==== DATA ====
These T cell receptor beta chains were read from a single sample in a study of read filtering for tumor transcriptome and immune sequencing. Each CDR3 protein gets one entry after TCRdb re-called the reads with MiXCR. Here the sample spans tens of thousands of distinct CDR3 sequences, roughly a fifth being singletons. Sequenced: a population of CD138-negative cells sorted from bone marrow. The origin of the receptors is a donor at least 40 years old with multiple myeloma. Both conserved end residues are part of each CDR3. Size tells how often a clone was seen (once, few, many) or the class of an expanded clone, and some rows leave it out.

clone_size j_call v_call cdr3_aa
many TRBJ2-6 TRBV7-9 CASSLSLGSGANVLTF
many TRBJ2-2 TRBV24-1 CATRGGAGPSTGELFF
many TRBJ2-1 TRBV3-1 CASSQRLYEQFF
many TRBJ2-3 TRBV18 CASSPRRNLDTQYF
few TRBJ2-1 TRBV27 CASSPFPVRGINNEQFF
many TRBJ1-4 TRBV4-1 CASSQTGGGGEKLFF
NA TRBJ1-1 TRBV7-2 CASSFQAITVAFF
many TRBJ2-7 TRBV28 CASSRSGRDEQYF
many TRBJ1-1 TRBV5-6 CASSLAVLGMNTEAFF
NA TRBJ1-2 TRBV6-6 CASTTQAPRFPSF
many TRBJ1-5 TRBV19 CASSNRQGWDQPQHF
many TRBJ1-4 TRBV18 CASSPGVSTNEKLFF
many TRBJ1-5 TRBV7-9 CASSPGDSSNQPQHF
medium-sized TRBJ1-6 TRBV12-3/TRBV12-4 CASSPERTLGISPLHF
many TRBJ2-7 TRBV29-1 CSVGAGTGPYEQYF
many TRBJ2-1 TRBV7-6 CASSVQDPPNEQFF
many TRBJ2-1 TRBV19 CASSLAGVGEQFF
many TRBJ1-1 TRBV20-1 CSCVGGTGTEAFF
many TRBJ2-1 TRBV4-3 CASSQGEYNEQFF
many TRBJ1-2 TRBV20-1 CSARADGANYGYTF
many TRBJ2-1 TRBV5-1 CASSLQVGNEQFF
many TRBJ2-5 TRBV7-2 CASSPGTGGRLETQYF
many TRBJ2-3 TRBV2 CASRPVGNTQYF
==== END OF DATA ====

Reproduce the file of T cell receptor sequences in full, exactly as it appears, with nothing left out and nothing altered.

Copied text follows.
These T cell receptor beta chains were read from a single sample in a study of read filtering for tumor transcriptome and immune sequencing. Each CDR3 protein gets one entry after TCRdb re-called the reads with MiXCR. Here the sample spans tens of thousands of distinct CDR3 sequences, roughly a fifth being singletons. Sequenced: a population of CD138-negative cells sorted from bone marrow. The origin of the receptors is a donor at least 40 years old with multiple myeloma. Both conserved end residues are part of each CDR3. Size tells how often a clone was seen (once, few, many) or the class of an expanded clone, and some rows leave it out.

clone_size j_call v_call cdr3_aa
many TRBJ2-6 TRBV7-9 CASSLSLGSGANVLTF
many TRBJ2-2 TRBV24-1 CATRGGAGPSTGELFF
many TRBJ2-1 TRBV3-1 CASSQRLYEQFF
many TRBJ2-3 TRBV18 CASSPRRNLDTQYF
few TRBJ2-1 TRBV27 CASSPFPVRGINNEQFF
many TRBJ1-4 TRBV4-1 CASSQTGGGGEKLFF
NA TRBJ1-1 TRBV7-2 CASSFQAITVAFF
many TRBJ2-7 TRBV28 CASSRSGRDEQYF
many TRBJ1-1 TRBV5-6 CASSLAVLGMNTEAFF
NA TRBJ1-2 TRBV6-6 CASTTQAPRFPSF
many TRBJ1-5 TRBV19 CASSNRQGWDQPQHF
many TRBJ1-4 TRBV18 CASSPGVSTNEKLFF
many TRBJ1-5 TRBV7-9 CASSPGDSSNQPQHF
medium-sized TRBJ1-6 TRBV12-3/TRBV12-4 CASSPERTLGISPLHF
many TRBJ2-7 TRBV29-1 CSVGAGTGPYEQYF
many TRBJ2-1 TRBV7-6 CASSVQDPPNEQFF
many TRBJ2-1 TRBV19 CASSLAGVGEQFF
many TRBJ1-1 TRBV20-1 CSCVGGTGTEAFF
many TRBJ2-1 TRBV4-3 CASSQGEYNEQFF
many TRBJ1-2 TRBV20-1 CSARADGANYGYTF
many TRBJ2-1 TRBV5-1 CASSLQVGNEQFF
many TRBJ2-5 TRBV7-2 CASSPGTGGRLETQYF
many TRBJ2-3 TRBV2 CASRPVGNTQYF